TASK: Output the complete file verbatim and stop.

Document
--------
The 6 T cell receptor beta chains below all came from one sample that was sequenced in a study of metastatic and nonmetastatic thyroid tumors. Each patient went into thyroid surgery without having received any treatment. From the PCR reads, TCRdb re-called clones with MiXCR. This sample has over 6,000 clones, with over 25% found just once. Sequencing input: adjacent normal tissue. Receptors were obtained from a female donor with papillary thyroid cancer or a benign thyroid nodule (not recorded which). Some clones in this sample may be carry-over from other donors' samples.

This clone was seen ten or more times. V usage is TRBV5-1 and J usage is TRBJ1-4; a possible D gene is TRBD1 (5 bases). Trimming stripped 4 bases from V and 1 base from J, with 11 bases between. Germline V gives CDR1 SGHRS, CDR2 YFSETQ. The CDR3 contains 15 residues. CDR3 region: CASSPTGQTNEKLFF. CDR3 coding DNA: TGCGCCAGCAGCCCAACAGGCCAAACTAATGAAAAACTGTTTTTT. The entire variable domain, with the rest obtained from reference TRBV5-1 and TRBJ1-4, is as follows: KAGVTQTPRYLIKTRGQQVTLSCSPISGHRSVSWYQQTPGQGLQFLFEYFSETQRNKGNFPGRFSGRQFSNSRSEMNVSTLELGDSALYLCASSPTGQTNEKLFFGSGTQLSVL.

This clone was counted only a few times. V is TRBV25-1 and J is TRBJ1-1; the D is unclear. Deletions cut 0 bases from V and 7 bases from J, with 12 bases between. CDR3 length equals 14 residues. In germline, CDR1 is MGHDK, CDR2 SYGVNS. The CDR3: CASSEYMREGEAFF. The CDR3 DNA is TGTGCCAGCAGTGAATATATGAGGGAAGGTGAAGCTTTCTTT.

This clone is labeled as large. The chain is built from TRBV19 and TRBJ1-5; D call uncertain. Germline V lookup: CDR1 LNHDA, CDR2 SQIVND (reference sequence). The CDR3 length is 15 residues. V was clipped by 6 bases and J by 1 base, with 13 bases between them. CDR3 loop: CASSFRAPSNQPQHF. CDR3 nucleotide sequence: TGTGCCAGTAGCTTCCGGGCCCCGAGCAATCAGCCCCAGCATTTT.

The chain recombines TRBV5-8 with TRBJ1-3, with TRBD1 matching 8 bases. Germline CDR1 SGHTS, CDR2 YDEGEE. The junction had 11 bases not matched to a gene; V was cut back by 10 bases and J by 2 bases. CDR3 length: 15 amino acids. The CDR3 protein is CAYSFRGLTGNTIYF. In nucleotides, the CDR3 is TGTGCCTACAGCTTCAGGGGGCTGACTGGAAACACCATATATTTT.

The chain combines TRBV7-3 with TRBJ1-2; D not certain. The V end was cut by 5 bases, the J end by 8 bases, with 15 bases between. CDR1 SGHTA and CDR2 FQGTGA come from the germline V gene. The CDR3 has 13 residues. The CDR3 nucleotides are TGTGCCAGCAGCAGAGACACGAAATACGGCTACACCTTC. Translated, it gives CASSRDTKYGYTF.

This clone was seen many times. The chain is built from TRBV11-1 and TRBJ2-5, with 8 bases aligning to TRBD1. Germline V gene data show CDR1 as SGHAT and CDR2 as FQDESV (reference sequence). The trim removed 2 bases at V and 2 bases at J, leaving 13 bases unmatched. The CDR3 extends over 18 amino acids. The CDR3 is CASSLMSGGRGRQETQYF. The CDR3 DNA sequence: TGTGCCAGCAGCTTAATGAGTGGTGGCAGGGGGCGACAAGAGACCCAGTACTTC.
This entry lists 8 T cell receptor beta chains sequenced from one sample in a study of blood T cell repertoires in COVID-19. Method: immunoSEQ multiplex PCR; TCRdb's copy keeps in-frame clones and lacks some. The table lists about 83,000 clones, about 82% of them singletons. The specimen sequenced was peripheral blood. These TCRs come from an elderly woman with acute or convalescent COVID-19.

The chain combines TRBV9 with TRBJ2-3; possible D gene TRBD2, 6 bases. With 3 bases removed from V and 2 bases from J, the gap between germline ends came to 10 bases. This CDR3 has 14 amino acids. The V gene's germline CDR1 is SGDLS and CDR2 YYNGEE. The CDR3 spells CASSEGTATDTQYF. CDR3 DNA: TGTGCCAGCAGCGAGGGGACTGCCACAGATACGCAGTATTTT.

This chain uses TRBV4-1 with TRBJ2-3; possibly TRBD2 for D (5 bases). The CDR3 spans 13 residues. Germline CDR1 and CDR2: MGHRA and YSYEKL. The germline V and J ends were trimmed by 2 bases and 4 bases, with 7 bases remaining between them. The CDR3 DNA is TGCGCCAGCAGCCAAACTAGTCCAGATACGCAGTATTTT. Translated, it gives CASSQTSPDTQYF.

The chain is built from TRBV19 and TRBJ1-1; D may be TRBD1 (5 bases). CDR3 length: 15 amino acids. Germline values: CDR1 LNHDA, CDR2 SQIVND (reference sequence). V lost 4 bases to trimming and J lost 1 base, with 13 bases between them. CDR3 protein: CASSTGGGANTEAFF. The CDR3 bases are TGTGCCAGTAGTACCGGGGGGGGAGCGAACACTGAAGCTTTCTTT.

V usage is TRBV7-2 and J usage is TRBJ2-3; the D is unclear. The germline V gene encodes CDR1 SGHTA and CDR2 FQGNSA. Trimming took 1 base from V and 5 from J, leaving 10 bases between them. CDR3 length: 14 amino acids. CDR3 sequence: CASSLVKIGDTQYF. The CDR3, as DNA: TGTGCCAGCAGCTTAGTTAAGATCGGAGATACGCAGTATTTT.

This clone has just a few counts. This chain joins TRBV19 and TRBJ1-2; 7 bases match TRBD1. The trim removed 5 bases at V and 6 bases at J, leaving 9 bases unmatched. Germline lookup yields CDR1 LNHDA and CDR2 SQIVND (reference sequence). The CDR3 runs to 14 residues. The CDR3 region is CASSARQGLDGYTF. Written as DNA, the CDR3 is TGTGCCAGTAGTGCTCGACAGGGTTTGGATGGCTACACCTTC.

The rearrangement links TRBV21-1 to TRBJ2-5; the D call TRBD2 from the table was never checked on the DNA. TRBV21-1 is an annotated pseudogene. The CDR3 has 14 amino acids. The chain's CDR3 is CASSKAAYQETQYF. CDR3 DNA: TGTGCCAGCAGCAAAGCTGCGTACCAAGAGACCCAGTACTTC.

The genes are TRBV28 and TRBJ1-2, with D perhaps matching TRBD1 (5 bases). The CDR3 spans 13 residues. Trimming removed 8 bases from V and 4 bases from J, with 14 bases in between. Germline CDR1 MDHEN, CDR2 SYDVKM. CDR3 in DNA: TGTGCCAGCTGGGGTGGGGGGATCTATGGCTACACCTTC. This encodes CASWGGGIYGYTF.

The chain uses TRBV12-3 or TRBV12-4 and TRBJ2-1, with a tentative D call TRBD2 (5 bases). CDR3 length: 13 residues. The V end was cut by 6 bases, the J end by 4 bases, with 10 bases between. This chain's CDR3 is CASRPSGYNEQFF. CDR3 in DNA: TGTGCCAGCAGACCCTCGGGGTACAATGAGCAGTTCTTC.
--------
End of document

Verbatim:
The 6 T cell receptor beta chains below all came from one sample that was sequenced in a study of metastatic and nonmetastatic thyroid tumors. Each patient went into thyroid surgery without having received any treatment. From the PCR reads, TCRdb re-called clones with MiXCR. This sample has over 6,000 clones, with over 25% found just once. Sequencing input: adjacent normal tissue. Receptors were obtained from a female donor with papillary thyroid cancer or a benign thyroid nodule (not recorded which). Some clones in this sample may be carry-over from other donors' samples.

This clone was seen ten or more times. V usage is TRBV5-1 and J usage is TRBJ1-4; a possible D gene is TRBD1 (5 bases). Trimming stripped 4 bases from V and 1 base from J, with 11 bases between. Germline V gives CDR1 SGHRS, CDR2 YFSETQ. The CDR3 contains 15 residues. CDR3 region: CASSPTGQTNEKLFF. CDR3 coding DNA: TGCGCCAGCAGCCCAACAGGCCAAACTAATGAAAAACTGTTTTTT. The entire variable domain, with the rest obtained from reference TRBV5-1 and TRBJ1-4, is as follows: KAGVTQTPRYLIKTRGQQVTLSCSPISGHRSVSWYQQTPGQGLQFLFEYFSETQRNKGNFPGRFSGRQFSNSRSEMNVSTLELGDSALYLCASSPTGQTNEKLFFGSGTQLSVL.

This clone was counted only a few times. V is TRBV25-1 and J is TRBJ1-1; the D is unclear. Deletions cut 0 bases from V and 7 bases from J, with 12 bases between. CDR3 length equals 14 residues. In germline, CDR1 is MGHDK, CDR2 SYGVNS. The CDR3: CASSEYMREGEAFF. The CDR3 DNA is TGTGCCAGCAGTGAATATATGAGGGAAGGTGAAGCTTTCTTT.

This clone is labeled as large. The chain is built from TRBV19 and TRBJ1-5; D call uncertain. Germline V lookup: CDR1 LNHDA, CDR2 SQIVND (reference sequence). The CDR3 length is 15 residues. V was clipped by 6 bases and J by 1 base, with 13 bases between them. CDR3 loop: CASSFRAPSNQPQHF. CDR3 nucleotide sequence: TGTGCCAGTAGCTTCCGGGCCCCGAGCAATCAGCCCCAGCATTTT.

The chain recombines TRBV5-8 with TRBJ1-3, with TRBD1 matching 8 bases. Germline CDR1 SGHTS, CDR2 YDEGEE. The junction had 11 bases not matched to a gene; V was cut back by 10 bases and J by 2 bases. CDR3 length: 15 amino acids. The CDR3 protein is CAYSFRGLTGNTIYF. In nucleotides, the CDR3 is TGTGCCTACAGCTTCAGGGGGCTGACTGGAAACACCATATATTTT.

The chain combines TRBV7-3 with TRBJ1-2; D not certain. The V end was cut by 5 bases, the J end by 8 bases, with 15 bases between. CDR1 SGHTA and CDR2 FQGTGA come from the germline V gene. The CDR3 has 13 residues. The CDR3 nucleotides are TGTGCCAGCAGCAGAGACACGAAATACGGCTACACCTTC. Translated, it gives CASSRDTKYGYTF.

This clone was seen many times. The chain is built from TRBV11-1 and TRBJ2-5, with 8 bases aligning to TRBD1. Germline V gene data show CDR1 as SGHAT and CDR2 as FQDESV (reference sequence). The trim removed 2 bases at V and 2 bases at J, leaving 13 bases unmatched. The CDR3 extends over 18 amino acids. The CDR3 is CASSLMSGGRGRQETQYF. The CDR3 DNA sequence: TGTGCCAGCAGCTTAATGAGTGGTGGCAGGGGGCGACAAGAGACCCAGTACTTC.
This entry lists 8 T cell receptor beta chains sequenced from one sample in a study of blood T cell repertoires in COVID-19. Method: immunoSEQ multiplex PCR; TCRdb's copy keeps in-frame clones and lacks some. The table lists about 83,000 clones, about 82% of them singletons. The specimen sequenced was peripheral blood. These TCRs come from an elderly woman with acute or convalescent COVID-19.

The chain combines TRBV9 with TRBJ2-3; possible D gene TRBD2, 6 bases. With 3 bases removed from V and 2 bases from J, the gap between germline ends came to 10 bases. This CDR3 has 14 amino acids. The V gene's germline CDR1 is SGDLS and CDR2 YYNGEE. The CDR3 spells CASSEGTATDTQYF. CDR3 DNA: TGTGCCAGCAGCGAGGGGACTGCCACAGATACGCAGTATTTT.

This chain uses TRBV4-1 with TRBJ2-3; possibly TRBD2 for D (5 bases). The CDR3 spans 13 residues. Germline CDR1 and CDR2: MGHRA and YSYEKL. The germline V and J ends were trimmed by 2 bases and 4 bases, with 7 bases remaining between them. The CDR3 DNA is TGCGCCAGCAGCCAAACTAGTCCAGATACGCAGTATTTT. Translated, it gives CASSQTSPDTQYF.

The chain is built from TRBV19 and TRBJ1-1; D may be TRBD1 (5 bases). CDR3 length: 15 amino acids. Germline values: CDR1 LNHDA, CDR2 SQIVND (reference sequence). V lost 4 bases to trimming and J lost 1 base, with 13 bases between them. CDR3 protein: CASSTGGGANTEAFF. The CDR3 bases are TGTGCCAGTAGTACCGGGGGGGGAGCGAACACTGAAGCTTTCTTT.

V usage is TRBV7-2 and J usage is TRBJ2-3; the D is unclear. The germline V gene encodes CDR1 SGHTA and CDR2 FQGNSA. Trimming took 1 base from V and 5 from J, leaving 10 bases between them. CDR3 length: 14 amino acids. CDR3 sequence: CASSLVKIGDTQYF. The CDR3, as DNA: TGTGCCAGCAGCTTAGTTAAGATCGGAGATACGCAGTATTTT.

This clone has just a few counts. This chain joins TRBV19 and TRBJ1-2; 7 bases match TRBD1. The trim removed 5 bases at V and 6 bases at J, leaving 9 bases unmatched. Germline lookup yields CDR1 LNHDA and CDR2 SQIVND (reference sequence). The CDR3 runs to 14 residues. The CDR3 region is CASSARQGLDGYTF. Written as DNA, the CDR3 is TGTGCCAGTAGTGCTCGACAGGGTTTGGATGGCTACACCTTC.

The rearrangement links TRBV21-1 to TRBJ2-5; the D call TRBD2 from the table was never checked on the DNA. TRBV21-1 is an annotated pseudogene. The CDR3 has 14 amino acids. The chain's CDR3 is CASSKAAYQETQYF. CDR3 DNA: TGTGCCAGCAGCAAAGCTGCGTACCAAGAGACCCAGTACTTC.

The genes are TRBV28 and TRBJ1-2, with D perhaps matching TRBD1 (5 bases). The CDR3 spans 13 residues. Trimming removed 8 bases from V and 4 bases from J, with 14 bases in between. Germline CDR1 MDHEN, CDR2 SYDVKM. CDR3 in DNA: TGTGCCAGCTGGGGTGGGGGGATCTATGGCTACACCTTC. This encodes CASWGGGIYGYTF.

The chain uses TRBV12-3 or TRBV12-4 and TRBJ2-1, with a tentative D call TRBD2 (5 bases). CDR3 length: 13 residues. The V end was cut by 6 bases, the J end by 4 bases, with 10 bases between. This chain's CDR3 is CASRPSGYNEQFF. CDR3 in DNA: TGTGCCAGCAGACCCTCGGGGTACAATGAGCAGTTCTTC.